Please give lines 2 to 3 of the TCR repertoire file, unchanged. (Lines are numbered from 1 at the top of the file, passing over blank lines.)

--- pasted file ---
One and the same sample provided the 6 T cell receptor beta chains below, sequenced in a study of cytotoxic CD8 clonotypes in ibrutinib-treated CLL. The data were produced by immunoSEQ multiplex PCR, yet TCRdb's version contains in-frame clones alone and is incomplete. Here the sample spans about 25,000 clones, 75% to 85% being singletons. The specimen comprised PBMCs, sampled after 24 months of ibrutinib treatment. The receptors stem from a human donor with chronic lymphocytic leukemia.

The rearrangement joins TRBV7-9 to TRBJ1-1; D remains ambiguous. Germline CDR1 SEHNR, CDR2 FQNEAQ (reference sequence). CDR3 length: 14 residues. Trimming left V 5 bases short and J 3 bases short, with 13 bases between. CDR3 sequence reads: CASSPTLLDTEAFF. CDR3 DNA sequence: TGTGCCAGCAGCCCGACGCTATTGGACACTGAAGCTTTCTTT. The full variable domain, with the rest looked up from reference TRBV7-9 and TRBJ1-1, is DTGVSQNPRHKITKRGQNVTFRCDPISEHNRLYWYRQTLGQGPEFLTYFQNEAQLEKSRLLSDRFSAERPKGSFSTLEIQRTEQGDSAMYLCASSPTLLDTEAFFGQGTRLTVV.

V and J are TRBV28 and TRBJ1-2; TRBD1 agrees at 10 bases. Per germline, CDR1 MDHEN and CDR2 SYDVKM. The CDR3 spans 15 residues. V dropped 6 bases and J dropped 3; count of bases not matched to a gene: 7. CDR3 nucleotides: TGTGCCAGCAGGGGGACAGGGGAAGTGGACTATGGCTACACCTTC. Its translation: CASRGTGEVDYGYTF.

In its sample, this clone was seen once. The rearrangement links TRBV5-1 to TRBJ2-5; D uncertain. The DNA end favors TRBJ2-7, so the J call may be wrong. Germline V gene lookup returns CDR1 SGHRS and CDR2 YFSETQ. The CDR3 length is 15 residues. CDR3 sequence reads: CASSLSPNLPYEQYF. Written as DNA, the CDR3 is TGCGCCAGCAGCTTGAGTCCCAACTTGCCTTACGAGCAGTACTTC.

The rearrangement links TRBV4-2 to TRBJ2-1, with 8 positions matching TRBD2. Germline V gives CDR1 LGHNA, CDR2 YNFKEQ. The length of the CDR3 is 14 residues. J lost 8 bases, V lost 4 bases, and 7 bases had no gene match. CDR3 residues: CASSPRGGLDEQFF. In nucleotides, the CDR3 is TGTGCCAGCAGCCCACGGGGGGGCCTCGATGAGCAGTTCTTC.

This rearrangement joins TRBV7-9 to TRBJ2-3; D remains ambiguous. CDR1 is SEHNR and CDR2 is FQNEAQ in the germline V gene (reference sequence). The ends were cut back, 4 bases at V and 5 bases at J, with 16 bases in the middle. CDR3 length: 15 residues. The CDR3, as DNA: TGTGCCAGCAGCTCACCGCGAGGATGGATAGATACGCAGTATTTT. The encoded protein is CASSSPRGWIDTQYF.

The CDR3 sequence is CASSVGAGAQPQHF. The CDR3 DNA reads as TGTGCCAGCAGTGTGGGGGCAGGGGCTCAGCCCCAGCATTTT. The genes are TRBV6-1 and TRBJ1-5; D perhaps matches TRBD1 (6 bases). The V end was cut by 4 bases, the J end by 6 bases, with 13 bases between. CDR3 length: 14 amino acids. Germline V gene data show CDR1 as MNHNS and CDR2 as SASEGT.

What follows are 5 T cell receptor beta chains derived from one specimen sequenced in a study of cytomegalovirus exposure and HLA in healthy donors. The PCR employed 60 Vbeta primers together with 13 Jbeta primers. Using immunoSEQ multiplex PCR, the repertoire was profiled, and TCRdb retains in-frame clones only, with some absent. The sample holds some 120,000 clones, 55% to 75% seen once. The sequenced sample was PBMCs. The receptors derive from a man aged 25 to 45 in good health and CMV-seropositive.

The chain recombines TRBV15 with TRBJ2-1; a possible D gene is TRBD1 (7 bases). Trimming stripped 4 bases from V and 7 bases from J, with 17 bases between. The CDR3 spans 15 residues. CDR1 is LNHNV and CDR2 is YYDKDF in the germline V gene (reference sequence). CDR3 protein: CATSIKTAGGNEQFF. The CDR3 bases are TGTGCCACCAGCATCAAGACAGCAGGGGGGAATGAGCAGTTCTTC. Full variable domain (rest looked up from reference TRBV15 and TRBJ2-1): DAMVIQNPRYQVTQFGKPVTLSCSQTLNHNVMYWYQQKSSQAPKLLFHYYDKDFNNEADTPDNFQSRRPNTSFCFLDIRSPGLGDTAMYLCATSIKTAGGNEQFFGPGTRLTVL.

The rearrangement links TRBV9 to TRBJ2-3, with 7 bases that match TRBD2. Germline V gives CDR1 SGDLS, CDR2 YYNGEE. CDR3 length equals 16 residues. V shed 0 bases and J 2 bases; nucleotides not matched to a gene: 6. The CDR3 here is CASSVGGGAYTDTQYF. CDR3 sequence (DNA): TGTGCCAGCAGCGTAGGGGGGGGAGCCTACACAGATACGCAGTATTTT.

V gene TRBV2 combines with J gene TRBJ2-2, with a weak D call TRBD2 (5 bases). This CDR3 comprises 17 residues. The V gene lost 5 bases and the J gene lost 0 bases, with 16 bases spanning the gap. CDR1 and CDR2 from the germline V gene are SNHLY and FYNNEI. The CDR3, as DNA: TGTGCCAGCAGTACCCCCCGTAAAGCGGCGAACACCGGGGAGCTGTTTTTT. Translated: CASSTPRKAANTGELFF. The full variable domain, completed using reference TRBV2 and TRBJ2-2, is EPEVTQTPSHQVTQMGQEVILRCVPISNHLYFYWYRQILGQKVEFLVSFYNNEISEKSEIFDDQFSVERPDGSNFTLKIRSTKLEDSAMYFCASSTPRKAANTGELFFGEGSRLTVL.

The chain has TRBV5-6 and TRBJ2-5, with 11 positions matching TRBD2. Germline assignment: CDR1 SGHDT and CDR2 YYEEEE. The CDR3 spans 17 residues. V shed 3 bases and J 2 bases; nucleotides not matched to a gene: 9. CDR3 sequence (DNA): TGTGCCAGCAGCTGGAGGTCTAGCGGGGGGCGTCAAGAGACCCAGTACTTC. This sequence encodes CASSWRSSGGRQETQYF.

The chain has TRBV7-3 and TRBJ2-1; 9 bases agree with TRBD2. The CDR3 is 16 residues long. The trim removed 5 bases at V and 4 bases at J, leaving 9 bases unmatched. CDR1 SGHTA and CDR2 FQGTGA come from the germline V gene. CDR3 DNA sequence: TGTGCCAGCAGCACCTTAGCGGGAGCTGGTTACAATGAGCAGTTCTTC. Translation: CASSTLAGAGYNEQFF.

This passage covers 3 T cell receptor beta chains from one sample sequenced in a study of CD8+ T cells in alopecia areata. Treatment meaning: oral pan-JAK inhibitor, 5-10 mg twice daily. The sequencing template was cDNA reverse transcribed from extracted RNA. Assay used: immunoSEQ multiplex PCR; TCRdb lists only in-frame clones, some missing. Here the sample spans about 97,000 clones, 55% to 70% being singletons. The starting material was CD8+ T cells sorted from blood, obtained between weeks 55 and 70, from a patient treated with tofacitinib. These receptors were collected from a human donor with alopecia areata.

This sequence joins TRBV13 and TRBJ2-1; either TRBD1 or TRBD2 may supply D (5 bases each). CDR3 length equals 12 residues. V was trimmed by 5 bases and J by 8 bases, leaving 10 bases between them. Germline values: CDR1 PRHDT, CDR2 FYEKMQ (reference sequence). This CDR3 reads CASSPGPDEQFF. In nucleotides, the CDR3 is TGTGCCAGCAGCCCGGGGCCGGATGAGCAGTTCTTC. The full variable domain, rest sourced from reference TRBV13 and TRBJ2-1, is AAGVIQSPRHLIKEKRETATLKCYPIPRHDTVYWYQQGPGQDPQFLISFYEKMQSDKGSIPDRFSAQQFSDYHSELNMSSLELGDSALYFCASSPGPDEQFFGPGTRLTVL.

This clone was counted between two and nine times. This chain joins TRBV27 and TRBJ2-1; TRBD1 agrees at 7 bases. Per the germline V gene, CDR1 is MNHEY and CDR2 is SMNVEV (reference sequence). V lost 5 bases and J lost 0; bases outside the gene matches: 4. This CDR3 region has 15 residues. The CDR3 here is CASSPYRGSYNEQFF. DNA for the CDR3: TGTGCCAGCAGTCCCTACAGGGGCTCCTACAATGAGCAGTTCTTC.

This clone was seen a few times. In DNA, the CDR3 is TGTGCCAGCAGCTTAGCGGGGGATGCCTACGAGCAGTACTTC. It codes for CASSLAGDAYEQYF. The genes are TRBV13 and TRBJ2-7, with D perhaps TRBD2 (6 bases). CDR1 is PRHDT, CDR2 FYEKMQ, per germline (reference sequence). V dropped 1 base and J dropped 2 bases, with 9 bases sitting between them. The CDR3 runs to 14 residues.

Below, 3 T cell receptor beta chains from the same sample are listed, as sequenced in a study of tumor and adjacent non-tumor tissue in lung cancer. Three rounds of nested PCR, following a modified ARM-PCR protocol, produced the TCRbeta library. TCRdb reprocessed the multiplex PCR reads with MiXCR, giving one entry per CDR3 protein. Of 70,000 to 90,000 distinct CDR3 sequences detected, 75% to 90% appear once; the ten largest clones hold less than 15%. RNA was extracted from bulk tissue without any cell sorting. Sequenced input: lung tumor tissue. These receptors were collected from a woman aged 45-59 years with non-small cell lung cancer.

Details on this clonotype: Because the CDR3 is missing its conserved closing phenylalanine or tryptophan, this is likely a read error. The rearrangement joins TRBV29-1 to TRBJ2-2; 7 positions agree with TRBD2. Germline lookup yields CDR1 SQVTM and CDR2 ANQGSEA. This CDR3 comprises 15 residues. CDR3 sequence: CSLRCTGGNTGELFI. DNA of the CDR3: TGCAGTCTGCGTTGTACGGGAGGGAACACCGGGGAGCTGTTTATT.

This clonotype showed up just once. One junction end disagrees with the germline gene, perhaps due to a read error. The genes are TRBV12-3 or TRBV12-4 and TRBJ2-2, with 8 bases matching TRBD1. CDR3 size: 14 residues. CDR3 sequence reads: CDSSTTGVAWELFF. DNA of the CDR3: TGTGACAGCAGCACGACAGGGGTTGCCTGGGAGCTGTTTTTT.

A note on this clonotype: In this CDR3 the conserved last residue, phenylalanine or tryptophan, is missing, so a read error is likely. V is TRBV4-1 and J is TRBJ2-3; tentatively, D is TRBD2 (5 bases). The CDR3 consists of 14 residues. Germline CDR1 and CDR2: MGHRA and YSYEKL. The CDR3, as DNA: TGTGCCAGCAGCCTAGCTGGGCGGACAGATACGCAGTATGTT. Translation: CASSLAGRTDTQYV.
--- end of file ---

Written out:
The rearrangement joins TRBV7-9 to TRBJ1-1; D remains ambiguous. Germline CDR1 SEHNR, CDR2 FQNEAQ (reference sequence). CDR3 length: 14 residues. Trimming left V 5 bases short and J 3 bases short, with 13 bases between. CDR3 sequence reads: CASSPTLLDTEAFF. CDR3 DNA sequence: TGTGCCAGCAGCCCGACGCTATTGGACACTGAAGCTTTCTTT. The full variable domain, with the rest looked up from reference TRBV7-9 and TRBJ1-1, is DTGVSQNPRHKITKRGQNVTFRCDPISEHNRLYWYRQTLGQGPEFLTYFQNEAQLEKSRLLSDRFSAERPKGSFSTLEIQRTEQGDSAMYLCASSPTLLDTEAFFGQGTRLTVV.

V and J are TRBV28 and TRBJ1-2; TRBD1 agrees at 10 bases. Per germline, CDR1 MDHEN and CDR2 SYDVKM. The CDR3 spans 15 residues. V dropped 6 bases and J dropped 3; count of bases not matched to a gene: 7. CDR3 nucleotides: TGTGCCAGCAGGGGGACAGGGGAAGTGGACTATGGCTACACCTTC. Its translation: CASRGTGEVDYGYTF.